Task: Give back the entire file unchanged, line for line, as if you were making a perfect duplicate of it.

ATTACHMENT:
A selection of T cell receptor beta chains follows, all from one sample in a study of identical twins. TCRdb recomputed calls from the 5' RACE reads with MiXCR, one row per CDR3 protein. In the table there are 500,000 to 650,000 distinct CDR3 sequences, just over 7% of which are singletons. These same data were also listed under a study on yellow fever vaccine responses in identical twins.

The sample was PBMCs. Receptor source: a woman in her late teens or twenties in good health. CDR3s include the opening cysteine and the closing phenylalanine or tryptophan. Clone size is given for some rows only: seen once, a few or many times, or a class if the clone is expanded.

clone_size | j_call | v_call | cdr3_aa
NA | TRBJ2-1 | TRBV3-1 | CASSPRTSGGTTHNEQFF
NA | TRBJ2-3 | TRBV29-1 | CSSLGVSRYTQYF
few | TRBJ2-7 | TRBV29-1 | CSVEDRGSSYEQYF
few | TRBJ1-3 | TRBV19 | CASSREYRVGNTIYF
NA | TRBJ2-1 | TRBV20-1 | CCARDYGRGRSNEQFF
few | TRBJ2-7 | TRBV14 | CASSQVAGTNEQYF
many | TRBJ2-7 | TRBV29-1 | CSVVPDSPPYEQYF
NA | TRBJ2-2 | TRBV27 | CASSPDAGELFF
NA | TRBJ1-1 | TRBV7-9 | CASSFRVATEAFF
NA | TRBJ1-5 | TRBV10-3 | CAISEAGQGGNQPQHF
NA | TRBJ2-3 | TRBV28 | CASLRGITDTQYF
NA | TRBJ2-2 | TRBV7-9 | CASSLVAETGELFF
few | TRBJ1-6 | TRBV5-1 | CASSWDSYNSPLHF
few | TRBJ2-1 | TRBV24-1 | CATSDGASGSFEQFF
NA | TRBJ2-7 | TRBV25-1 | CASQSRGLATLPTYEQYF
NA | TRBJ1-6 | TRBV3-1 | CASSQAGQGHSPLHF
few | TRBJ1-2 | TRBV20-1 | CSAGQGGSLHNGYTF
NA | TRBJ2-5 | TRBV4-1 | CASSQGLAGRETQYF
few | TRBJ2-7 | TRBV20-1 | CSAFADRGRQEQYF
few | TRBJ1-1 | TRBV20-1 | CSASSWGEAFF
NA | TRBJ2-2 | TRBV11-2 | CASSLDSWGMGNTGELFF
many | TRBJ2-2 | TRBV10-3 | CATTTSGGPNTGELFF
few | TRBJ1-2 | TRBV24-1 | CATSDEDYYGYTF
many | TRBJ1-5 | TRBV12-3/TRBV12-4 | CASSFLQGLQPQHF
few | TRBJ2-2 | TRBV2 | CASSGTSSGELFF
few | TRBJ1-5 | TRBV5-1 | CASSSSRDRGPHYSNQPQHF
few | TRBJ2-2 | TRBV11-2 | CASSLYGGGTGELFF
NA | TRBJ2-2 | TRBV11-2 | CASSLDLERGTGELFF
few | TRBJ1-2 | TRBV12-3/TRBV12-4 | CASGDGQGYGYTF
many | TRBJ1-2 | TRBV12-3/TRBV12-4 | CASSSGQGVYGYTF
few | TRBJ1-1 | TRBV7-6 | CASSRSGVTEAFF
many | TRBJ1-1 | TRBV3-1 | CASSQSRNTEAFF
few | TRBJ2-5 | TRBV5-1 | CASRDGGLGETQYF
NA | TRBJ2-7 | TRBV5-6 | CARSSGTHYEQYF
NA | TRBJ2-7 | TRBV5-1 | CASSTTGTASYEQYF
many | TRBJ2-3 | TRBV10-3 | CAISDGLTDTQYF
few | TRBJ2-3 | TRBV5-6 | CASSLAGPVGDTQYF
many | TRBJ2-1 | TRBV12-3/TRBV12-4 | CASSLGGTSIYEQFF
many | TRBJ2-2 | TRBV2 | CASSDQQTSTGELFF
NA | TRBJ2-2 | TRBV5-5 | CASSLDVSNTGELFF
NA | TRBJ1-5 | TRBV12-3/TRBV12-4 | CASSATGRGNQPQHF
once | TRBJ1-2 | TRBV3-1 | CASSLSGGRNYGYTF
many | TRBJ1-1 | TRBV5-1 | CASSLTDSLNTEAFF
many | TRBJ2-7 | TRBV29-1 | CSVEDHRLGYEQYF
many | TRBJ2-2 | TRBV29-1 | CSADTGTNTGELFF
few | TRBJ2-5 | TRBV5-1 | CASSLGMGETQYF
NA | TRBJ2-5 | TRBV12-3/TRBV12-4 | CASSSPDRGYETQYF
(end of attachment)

A selection of T cell receptor beta chains follows, all from one sample in a study of identical twins. TCRdb recomputed calls from the 5' RACE reads with MiXCR, one row per CDR3 protein. In the table there are 500,000 to 650,000 distinct CDR3 sequences, just over 7% of which are singletons. These same data were also listed under a study on yellow fever vaccine responses in identical twins.

The sample was PBMCs. Receptor source: a woman in her late teens or twenties in good health. CDR3s include the opening cysteine and the closing phenylalanine or tryptophan. Clone size is given for some rows only: seen once, a few or many times, or a class if the clone is expanded.

clone_size | j_call | v_call | cdr3_aa
NA | TRBJ2-1 | TRBV3-1 | CASSPRTSGGTTHNEQFF
NA | TRBJ2-3 | TRBV29-1 | CSSLGVSRYTQYF
few | TRBJ2-7 | TRBV29-1 | CSVEDRGSSYEQYF
few | TRBJ1-3 | TRBV19 | CASSREYRVGNTIYF
NA | TRBJ2-1 | TRBV20-1 | CCARDYGRGRSNEQFF
few | TRBJ2-7 | TRBV14 | CASSQVAGTNEQYF
many | TRBJ2-7 | TRBV29-1 | CSVVPDSPPYEQYF
NA | TRBJ2-2 | TRBV27 | CASSPDAGELFF
NA | TRBJ1-1 | TRBV7-9 | CASSFRVATEAFF
NA | TRBJ1-5 | TRBV10-3 | CAISEAGQGGNQPQHF
NA | TRBJ2-3 | TRBV28 | CASLRGITDTQYF
NA | TRBJ2-2 | TRBV7-9 | CASSLVAETGELFF
few | TRBJ1-6 | TRBV5-1 | CASSWDSYNSPLHF
few | TRBJ2-1 | TRBV24-1 | CATSDGASGSFEQFF
NA | TRBJ2-7 | TRBV25-1 | CASQSRGLATLPTYEQYF
NA | TRBJ1-6 | TRBV3-1 | CASSQAGQGHSPLHF
few | TRBJ1-2 | TRBV20-1 | CSAGQGGSLHNGYTF
NA | TRBJ2-5 | TRBV4-1 | CASSQGLAGRETQYF
few | TRBJ2-7 | TRBV20-1 | CSAFADRGRQEQYF
few | TRBJ1-1 | TRBV20-1 | CSASSWGEAFF
NA | TRBJ2-2 | TRBV11-2 | CASSLDSWGMGNTGELFF
many | TRBJ2-2 | TRBV10-3 | CATTTSGGPNTGELFF
few | TRBJ1-2 | TRBV24-1 | CATSDEDYYGYTF
many | TRBJ1-5 | TRBV12-3/TRBV12-4 | CASSFLQGLQPQHF
few | TRBJ2-2 | TRBV2 | CASSGTSSGELFF
few | TRBJ1-5 | TRBV5-1 | CASSSSRDRGPHYSNQPQHF
few | TRBJ2-2 | TRBV11-2 | CASSLYGGGTGELFF
NA | TRBJ2-2 | TRBV11-2 | CASSLDLERGTGELFF
few | TRBJ1-2 | TRBV12-3/TRBV12-4 | CASGDGQGYGYTF
many | TRBJ1-2 | TRBV12-3/TRBV12-4 | CASSSGQGVYGYTF
few | TRBJ1-1 | TRBV7-6 | CASSRSGVTEAFF
many | TRBJ1-1 | TRBV3-1 | CASSQSRNTEAFF
few | TRBJ2-5 | TRBV5-1 | CASRDGGLGETQYF
NA | TRBJ2-7 | TRBV5-6 | CARSSGTHYEQYF
NA | TRBJ2-7 | TRBV5-1 | CASSTTGTASYEQYF
many | TRBJ2-3 | TRBV10-3 | CAISDGLTDTQYF
few | TRBJ2-3 | TRBV5-6 | CASSLAGPVGDTQYF
many | TRBJ2-1 | TRBV12-3/TRBV12-4 | CASSLGGTSIYEQFF
many | TRBJ2-2 | TRBV2 | CASSDQQTSTGELFF
NA | TRBJ2-2 | TRBV5-5 | CASSLDVSNTGELFF
NA | TRBJ1-5 | TRBV12-3/TRBV12-4 | CASSATGRGNQPQHF
once | TRBJ1-2 | TRBV3-1 | CASSLSGGRNYGYTF
many | TRBJ1-1 | TRBV5-1 | CASSLTDSLNTEAFF
many | TRBJ2-7 | TRBV29-1 | CSVEDHRLGYEQYF
many | TRBJ2-2 | TRBV29-1 | CSADTGTNTGELFF
few | TRBJ2-5 | TRBV5-1 | CASSLGMGETQYF
NA | TRBJ2-5 | TRBV12-3/TRBV12-4 | CASSSPDRGYETQYF